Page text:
The good news keeps coming in: volunteering not only contributes to good physical health as we age, but also good mental health and happiness as well. A recent study, led by the Rotman Research Institute at Baycrest Health Sciences, is the first to examine peer-reviewed evidence regarding the psychosocial health benefits of formal volunteering for older adults.
A team of Canadian and American academics examined 73 studies published over the last 45 years that measured psychosocial, physical and/or cognitive outcomes associated with formal volunteering, such as happiness, physical health, depression, cognitive functioning, feelings of social support and life satisfaction. The Benefits Associated With Volunteering Among Seniors: A Critical Review and Recommendations for Future Research reinforces and adds to other research that suggests why volunteering is part of an active, healthy lifestyle. This research found that volunteering can help reduce depression and is linked to better overall health and longevity, and that seniors with a chronic health condition appear to benefit even more from volunteering than their healthier peers.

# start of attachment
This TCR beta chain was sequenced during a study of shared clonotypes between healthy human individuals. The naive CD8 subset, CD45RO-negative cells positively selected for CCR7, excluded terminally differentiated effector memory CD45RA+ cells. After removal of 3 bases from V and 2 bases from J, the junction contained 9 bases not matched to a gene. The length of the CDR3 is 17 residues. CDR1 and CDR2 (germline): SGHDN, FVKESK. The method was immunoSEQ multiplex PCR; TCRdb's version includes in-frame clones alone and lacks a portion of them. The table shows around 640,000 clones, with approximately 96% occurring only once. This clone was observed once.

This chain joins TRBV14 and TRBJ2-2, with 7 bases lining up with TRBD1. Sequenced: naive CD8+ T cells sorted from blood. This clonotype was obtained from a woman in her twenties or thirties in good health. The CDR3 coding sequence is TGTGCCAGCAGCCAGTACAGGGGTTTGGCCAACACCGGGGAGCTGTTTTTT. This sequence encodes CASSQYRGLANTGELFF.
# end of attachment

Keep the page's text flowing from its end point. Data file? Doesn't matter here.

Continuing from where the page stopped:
If you enlist seniors in volunteering, here’s one more important thing to remember: make sure that your older volunteers know how valuable their service is. The study found that aging volunteers who felt needed and appreciated developed an even better sense of wellbeing from volunteering.
Know a senior who could use the boost that volunteering brings? Reading with children is one of the best things we can do to help young students learn to read and enjoy success in school and might be just the right activity for the senior in your life. Your local United Way can help you find a myriad of volunteer opportunities for friends and family of all ages.
Learn more about the health benefits of volunteering: